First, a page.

From Waitrose we drove the short distance to where we parked our car, and the trees looked so autumnal …


From here we walked the short distance to ‘my’ podiatrist and now my feet are beautifully smooth once more. After sitting, chatting to her while she ministered to my tootsies – husband sat and read the paper in the waiting room – husband and I walked a further short distance to Babbacombe Downs for tea and toasted tea cake (we shared one as I still didn’t feel like eating very much) at the Babbacombe Bay Café.

My only complaint about this establishment is that, like so many, all the hard surfaces (for there isn’t an upholstered item in the place) make the sounds echo and when there’s a party of women (sorry girls!) in there, as there was today, the racket was excruciating.  Husband said that women “do make a noise”, but the reason, I told him, is that we actually talk to one another, we chat about all kinds of things, we exchange views and jokes and we enjoy jumping from one theme to another in a nanosecond.  Yes, we do appear excitable to men, thus our voices – already pitched  higher than men’s – rise, but this is because our brains function more quickly, I think; we can assimilate what is being said more quickly.  I could be wrong, of course, and there’s possibly no logic to my argument, but men seem to take longer to ‘catch on’, simple as that.  They simply can’t keep up.  Bless them, as much as I love ’em, they really seem to be a sub-specie for they do take a lot longer to cotton on to our very rapid trains of thought.  Only joking, chaps!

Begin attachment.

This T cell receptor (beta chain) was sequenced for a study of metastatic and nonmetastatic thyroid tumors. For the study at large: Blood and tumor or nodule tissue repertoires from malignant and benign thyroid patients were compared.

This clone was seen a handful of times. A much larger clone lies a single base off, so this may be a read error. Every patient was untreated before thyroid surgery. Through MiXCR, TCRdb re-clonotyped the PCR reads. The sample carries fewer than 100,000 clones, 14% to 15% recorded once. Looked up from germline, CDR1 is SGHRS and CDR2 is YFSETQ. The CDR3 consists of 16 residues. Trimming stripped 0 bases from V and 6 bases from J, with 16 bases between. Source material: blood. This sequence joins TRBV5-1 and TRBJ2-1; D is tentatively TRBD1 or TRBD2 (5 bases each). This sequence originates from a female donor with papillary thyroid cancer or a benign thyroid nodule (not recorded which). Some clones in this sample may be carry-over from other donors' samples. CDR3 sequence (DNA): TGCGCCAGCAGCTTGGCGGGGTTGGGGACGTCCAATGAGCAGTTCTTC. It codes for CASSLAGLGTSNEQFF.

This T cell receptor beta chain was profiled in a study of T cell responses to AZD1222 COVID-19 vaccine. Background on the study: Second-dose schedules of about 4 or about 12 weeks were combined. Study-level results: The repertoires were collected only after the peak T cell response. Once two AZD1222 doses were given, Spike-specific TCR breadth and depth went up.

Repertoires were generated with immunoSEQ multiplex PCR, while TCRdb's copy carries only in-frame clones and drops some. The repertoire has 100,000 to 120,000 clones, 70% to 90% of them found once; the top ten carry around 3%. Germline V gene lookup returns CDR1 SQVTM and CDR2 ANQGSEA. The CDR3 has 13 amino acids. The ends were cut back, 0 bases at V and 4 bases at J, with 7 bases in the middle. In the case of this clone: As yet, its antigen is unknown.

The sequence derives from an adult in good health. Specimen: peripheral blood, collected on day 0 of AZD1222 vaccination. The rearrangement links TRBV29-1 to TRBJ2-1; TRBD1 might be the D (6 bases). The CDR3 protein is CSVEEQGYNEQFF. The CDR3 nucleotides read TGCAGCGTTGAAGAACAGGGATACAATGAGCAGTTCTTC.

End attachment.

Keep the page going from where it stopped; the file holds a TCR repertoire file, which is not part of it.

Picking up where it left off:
I say my only complaint is the loud noise – another couple of women at the table next to us were really SHOUTING their conversation so as to be heard over the hullabaloo of the aforementioned women having something of an afternoon tea party at around lunch time.  Afternoon tea is so popular now it’s served at any time of day in a lot of establishments, just as Breakfast is served in this place from early morning to 5pm.  Perhaps for those who get up late? – but I have another complaint, and it is this:  slates instead of plates.

I’ve banged on about slates before. Ideal for a roof, no good at all as something to eat off.

The slate above just isn’t large enough for the job it is supposed to do, i.e. hold the toasted teacake (split) with sufficient room to add butter and jam without getting crumbs all over the able (I wiped them up before I took the photo, incidentally) and there is nowhere for the knife to rest without falling off the slate.  This is style over substance, and quite frankly I’M SICK OF IT.  To all restaurateurs:  BRING BACK PLATES, PREFERABLY ROUND, PREFERABLY WHITE.  NOW.

OK, rant over. You can look again.

Once outside, I simply had to take pix – although I’ve taken many of this café – of the lovely violas they had planted …